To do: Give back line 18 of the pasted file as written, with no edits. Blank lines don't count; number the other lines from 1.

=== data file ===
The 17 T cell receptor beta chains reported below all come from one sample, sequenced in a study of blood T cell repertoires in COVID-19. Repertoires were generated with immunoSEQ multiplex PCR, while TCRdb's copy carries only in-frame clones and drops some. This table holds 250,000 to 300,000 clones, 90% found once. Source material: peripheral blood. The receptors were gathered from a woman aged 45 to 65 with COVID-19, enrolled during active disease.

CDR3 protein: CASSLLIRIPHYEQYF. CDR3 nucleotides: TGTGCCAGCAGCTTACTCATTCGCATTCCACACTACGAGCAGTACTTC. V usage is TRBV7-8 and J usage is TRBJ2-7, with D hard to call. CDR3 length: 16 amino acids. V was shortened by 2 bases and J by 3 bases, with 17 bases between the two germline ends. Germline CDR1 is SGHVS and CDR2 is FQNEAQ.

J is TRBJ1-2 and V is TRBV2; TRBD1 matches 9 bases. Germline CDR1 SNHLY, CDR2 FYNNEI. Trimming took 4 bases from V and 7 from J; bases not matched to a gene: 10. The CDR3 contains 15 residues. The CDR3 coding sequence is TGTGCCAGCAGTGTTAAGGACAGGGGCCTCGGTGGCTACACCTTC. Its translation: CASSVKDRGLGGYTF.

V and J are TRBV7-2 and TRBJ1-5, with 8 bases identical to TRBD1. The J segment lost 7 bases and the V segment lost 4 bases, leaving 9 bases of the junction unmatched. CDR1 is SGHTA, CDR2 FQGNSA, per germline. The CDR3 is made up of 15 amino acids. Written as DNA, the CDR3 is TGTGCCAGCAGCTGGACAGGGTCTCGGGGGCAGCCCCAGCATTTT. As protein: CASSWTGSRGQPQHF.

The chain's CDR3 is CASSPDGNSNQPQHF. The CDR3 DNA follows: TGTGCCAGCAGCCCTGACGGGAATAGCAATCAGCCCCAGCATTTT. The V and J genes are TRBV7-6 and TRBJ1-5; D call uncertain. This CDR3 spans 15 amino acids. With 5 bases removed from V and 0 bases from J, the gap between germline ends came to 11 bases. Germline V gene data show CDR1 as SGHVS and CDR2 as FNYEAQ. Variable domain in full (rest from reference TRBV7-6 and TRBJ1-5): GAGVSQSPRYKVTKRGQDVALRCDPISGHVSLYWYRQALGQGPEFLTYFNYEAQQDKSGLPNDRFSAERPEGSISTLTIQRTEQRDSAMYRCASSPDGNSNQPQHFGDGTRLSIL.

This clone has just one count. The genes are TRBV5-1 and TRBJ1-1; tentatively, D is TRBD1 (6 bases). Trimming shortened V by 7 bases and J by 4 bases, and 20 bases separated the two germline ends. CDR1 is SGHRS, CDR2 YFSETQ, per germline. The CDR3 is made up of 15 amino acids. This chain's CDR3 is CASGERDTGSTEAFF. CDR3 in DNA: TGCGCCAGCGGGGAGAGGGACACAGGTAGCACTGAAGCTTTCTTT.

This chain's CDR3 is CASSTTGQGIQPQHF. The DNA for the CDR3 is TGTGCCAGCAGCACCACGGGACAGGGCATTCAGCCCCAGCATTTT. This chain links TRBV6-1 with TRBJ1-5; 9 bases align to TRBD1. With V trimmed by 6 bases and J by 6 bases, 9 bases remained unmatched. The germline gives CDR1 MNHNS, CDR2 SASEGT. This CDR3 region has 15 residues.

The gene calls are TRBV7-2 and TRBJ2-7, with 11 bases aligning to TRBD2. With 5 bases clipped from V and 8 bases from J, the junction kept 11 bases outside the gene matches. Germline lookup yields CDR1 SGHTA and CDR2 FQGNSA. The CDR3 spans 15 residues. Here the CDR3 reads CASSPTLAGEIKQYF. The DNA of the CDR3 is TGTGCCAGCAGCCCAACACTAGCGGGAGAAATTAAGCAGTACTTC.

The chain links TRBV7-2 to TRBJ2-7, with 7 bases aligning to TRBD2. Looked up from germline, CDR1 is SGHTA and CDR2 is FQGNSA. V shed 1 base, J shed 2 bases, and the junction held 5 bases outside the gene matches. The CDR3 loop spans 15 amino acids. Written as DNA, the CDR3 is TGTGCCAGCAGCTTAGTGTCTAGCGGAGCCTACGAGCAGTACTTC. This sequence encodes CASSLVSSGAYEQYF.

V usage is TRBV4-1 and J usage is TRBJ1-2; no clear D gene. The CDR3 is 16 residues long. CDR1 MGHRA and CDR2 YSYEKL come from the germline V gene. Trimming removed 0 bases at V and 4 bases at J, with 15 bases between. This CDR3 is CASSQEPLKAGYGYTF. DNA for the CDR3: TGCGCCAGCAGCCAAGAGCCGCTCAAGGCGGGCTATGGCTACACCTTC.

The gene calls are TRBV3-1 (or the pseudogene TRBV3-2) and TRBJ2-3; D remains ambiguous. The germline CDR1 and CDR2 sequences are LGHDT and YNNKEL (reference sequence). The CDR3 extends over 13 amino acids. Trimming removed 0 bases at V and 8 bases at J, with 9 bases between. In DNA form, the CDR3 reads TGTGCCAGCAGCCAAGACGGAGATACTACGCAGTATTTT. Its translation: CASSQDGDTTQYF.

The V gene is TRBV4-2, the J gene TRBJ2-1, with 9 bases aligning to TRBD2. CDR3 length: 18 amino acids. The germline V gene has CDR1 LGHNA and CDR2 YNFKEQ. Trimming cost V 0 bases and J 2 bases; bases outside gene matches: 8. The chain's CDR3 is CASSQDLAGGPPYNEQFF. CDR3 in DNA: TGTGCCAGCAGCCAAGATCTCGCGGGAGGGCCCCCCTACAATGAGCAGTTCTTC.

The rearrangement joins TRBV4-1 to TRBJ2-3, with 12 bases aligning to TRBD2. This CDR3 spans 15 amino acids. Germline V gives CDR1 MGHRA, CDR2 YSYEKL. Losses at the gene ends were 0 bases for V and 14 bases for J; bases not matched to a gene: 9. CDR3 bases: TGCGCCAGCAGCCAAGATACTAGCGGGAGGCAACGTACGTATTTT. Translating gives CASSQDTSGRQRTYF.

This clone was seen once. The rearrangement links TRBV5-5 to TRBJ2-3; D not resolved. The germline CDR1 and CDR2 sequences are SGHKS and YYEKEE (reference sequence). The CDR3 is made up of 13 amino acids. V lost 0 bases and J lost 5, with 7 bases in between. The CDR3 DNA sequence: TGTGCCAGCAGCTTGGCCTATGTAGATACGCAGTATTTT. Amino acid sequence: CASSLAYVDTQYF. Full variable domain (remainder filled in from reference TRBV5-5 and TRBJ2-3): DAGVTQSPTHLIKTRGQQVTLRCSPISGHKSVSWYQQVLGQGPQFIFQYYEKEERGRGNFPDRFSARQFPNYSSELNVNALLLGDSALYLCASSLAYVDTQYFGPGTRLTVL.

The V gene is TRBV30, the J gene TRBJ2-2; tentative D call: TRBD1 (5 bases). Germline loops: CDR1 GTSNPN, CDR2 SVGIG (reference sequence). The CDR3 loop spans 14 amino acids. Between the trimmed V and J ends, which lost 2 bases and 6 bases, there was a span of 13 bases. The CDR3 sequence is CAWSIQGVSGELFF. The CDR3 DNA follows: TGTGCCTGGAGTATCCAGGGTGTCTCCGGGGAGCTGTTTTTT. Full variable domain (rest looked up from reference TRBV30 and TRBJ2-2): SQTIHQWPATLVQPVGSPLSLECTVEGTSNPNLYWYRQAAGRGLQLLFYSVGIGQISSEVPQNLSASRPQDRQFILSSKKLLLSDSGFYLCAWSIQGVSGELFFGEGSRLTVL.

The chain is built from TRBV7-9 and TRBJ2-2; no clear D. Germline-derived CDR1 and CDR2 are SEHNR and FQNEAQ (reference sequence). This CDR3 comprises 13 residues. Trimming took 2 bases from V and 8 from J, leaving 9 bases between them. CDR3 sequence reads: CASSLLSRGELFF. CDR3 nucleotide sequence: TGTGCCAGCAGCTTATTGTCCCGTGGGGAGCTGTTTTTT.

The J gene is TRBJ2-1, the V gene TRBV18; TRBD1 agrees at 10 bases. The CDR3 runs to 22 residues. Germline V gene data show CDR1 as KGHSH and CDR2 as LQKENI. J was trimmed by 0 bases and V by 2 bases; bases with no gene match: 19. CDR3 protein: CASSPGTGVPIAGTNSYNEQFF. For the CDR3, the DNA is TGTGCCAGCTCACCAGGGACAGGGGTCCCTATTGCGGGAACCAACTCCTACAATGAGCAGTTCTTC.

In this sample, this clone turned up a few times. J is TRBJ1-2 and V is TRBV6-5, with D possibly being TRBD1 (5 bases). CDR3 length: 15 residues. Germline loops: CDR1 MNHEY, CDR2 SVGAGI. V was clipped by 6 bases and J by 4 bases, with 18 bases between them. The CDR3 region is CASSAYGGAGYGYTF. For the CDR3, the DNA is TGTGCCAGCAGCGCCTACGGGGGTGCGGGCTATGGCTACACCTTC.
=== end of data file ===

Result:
In this sample, this clone turned up a few times. J is TRBJ1-2 and V is TRBV6-5, with D possibly being TRBD1 (5 bases). CDR3 length: 15 residues. Germline loops: CDR1 MNHEY, CDR2 SVGAGI. V was clipped by 6 bases and J by 4 bases, with 18 bases between them. The CDR3 region is CASSAYGGAGYGYTF. For the CDR3, the DNA is TGTGCCAGCAGCGCCTACGGGGGTGCGGGCTATGGCTACACCTTC.